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Below is a summary of what these farmers did that contributed to their success:

All farms planted during a “window of opportunity”.  While all farms managed their fields differently, there are generally 3 times through the year where there is a “window of opportunity” in which you can successfully plant alfalfa into your cover crop.  These are: early April before green-up, mid-late May immediately after harvesting your cover crop for forage, or August after you combine and harvest grain and straw.  One positive aspect about no-till seeding is that in the spring only the top inch of soil needs to be dry in order to plant, as opposed to the entire plow layer with conventional field prep.  This means you can seed much earlier in the spring without the risk of turning your clay soil into moon rocks.

All farms fertilized, prepared good/level seedbeds, and planted a cover crop last fall after short-season corn silage.  Cover crop planting dates ranged from early September to the beginning of October.  If you are planning on harvesting your winter rye/triticale/wheat as forage, the earlier you can plant in September, the better your spring yield will be.  That means you will want to make sure you plant a corn silage variety that can be harvested early enough that you have adequate time to prepare a proper seedbed.  If you do not want to harvest forage from the cover crop, either plant at a lighter rate or plant a mix that has a winter cereal with a winter-kill crop like oats or radishes.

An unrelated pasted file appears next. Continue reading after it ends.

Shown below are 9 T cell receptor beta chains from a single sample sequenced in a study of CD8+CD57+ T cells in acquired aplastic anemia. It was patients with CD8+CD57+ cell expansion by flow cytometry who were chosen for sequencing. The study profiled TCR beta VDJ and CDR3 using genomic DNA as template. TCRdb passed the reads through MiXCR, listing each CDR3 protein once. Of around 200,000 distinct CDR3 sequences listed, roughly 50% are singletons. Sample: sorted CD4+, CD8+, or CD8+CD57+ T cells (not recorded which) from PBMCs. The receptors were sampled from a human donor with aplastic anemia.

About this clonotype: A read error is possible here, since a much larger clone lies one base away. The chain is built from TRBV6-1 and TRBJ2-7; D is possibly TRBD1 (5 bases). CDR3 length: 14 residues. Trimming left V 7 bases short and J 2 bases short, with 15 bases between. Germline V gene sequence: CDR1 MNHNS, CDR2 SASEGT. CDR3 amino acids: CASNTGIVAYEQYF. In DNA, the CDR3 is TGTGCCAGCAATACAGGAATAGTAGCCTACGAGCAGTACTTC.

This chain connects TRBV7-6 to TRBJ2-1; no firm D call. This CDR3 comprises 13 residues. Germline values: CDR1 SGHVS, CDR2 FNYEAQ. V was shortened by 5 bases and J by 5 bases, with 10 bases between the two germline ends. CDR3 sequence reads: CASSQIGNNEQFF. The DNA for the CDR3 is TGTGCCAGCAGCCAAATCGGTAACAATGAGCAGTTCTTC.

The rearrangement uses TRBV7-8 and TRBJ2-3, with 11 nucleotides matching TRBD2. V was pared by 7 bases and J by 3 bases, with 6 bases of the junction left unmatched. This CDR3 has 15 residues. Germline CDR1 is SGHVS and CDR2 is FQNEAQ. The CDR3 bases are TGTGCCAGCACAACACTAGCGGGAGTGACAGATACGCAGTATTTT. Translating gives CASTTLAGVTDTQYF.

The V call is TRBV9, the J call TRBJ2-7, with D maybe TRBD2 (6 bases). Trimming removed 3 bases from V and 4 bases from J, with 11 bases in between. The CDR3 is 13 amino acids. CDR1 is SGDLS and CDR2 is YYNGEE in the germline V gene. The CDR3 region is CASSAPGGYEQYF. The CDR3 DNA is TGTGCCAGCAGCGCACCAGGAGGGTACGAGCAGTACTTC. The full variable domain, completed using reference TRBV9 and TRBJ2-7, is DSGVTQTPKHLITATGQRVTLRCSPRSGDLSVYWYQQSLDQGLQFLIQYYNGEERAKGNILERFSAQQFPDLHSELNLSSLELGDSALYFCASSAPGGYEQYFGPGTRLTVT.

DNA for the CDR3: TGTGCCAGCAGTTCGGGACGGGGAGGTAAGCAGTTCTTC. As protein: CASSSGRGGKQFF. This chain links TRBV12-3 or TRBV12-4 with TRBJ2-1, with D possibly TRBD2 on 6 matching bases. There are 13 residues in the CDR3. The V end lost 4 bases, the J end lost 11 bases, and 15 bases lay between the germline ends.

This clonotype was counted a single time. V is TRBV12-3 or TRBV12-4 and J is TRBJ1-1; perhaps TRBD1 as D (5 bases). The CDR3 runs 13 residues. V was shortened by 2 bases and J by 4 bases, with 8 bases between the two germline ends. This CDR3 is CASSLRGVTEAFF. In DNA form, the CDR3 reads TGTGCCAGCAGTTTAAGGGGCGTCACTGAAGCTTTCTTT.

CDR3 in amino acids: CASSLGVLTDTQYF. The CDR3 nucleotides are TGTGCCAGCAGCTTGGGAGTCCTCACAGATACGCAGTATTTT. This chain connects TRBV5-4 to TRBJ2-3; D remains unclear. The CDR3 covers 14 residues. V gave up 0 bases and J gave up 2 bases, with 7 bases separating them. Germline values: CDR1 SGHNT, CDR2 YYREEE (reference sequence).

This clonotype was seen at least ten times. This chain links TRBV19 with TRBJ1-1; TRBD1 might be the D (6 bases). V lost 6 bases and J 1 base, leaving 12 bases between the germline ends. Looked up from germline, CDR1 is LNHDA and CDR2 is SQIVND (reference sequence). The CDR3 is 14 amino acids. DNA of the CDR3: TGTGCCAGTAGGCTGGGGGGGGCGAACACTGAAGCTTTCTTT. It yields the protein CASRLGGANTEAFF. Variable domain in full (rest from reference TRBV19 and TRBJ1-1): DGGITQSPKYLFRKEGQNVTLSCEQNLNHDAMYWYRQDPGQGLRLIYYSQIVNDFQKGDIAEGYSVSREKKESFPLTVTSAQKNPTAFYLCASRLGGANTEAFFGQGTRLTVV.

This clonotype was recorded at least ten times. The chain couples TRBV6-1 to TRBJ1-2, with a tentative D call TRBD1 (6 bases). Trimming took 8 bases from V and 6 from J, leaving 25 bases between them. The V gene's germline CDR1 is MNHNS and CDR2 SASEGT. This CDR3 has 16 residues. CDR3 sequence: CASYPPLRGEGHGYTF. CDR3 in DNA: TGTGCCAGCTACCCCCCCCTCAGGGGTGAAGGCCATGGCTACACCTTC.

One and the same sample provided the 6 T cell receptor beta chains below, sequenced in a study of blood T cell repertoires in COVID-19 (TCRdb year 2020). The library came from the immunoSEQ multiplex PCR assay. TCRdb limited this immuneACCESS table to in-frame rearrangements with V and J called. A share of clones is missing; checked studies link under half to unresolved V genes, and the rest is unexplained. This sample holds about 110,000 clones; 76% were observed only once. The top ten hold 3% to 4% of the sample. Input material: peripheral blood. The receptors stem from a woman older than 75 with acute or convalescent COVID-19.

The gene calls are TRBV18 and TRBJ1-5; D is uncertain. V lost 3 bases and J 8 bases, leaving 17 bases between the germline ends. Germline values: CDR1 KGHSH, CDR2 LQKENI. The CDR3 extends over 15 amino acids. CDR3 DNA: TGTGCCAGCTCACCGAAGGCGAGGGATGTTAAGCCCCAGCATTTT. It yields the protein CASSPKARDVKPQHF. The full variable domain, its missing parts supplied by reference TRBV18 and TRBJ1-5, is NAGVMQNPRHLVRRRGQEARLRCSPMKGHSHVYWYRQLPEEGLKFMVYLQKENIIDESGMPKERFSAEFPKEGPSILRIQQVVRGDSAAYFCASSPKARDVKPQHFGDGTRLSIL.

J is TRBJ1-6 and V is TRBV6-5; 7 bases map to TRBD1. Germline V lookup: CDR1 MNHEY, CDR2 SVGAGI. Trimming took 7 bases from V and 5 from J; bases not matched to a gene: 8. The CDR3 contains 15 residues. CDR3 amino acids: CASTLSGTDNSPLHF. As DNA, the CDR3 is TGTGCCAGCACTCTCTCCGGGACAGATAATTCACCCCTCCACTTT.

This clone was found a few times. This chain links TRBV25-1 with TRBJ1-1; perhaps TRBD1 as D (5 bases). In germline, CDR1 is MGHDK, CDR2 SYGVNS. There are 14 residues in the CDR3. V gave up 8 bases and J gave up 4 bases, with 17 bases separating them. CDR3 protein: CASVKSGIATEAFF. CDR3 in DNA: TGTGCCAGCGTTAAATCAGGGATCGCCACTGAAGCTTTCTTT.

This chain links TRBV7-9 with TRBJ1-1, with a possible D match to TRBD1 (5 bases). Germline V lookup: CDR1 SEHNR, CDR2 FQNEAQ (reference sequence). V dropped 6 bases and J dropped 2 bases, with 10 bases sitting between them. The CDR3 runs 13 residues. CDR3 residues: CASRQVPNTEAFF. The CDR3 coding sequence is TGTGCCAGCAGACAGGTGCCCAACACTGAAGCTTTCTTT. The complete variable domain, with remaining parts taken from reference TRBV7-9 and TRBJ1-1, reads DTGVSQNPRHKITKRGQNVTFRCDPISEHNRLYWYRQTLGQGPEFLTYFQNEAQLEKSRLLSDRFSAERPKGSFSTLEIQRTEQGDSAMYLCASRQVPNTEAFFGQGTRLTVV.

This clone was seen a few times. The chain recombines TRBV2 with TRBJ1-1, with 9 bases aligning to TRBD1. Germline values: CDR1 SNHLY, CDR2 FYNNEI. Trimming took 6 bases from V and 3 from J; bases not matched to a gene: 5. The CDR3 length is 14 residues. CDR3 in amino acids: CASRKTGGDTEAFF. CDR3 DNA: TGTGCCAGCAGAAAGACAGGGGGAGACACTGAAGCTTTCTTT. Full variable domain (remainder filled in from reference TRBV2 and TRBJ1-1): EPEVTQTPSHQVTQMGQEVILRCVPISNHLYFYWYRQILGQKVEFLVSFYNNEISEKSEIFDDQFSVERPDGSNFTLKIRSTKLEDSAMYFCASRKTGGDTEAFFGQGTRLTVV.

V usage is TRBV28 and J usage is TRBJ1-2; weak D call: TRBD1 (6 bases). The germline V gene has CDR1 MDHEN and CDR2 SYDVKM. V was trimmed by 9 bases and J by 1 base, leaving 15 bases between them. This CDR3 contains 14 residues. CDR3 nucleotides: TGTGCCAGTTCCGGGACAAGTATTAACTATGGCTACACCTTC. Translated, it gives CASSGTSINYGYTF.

All farms planted at the proper seeding depth.  For winter cereal grains, planting depth should be between 1-1 ½ inches, which means you need to plant with a grain drill.  Broadcasting and lightly tilling it (followed by a roller) can work, but there is a very fine line between incorporating your seed and burying it.  Broadcasting and only going over the field with rollers is not recommended.  The seeding depth for alfalfa should be between ¼ to ½ an inch.  Most farms used a grain drill, but it is possible to broadcast your seed if you “aggressively scratch” the field before seeding and pack it several times afterwards.

All farms planted alfalfa into a low-competition environment.  Some farms planted into their cover crops in mid-April before there was much spring growth, a farmer planted his alfalfa in May after harvesting the cover crop as forage, and a few farms planted alfalfa in April, spraying and killing their cover crop immediately afterwards.  You can have good alfalfa establishment in a thick cover crop/nurse crop, but you will have less first-year alfalfa yield when compared to a light cover crop/nurse crop.

Three farms successfully frost seeded 5lb/ac red clover in March into their cover crops.  Frost seeding can be an effective way to introduce crops into fields.  However, you need three things to happen perfectly: very small seeds, soil that will freeze-thaw, and bare ground.  These cover crop fields seemed to be good candidates for frost seeding 5lb/ac red clover in March, and by August you could definitely see where we did and did not frost seed.

Planting alfalfa and other hay crops is risky no matter the year.  Hopefully more farms try this method of seeding so we can learn more about the best way to establish and maintain this valuable crop.

No-till alfalfa being planted into a cover crop and corn residue
No-till alfalfa being planted into a cover crop and corn residue

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Do you have questions about this work or would like assistance with no-till alfalfa? Contact Nate [802-388-4969 ext. 348,]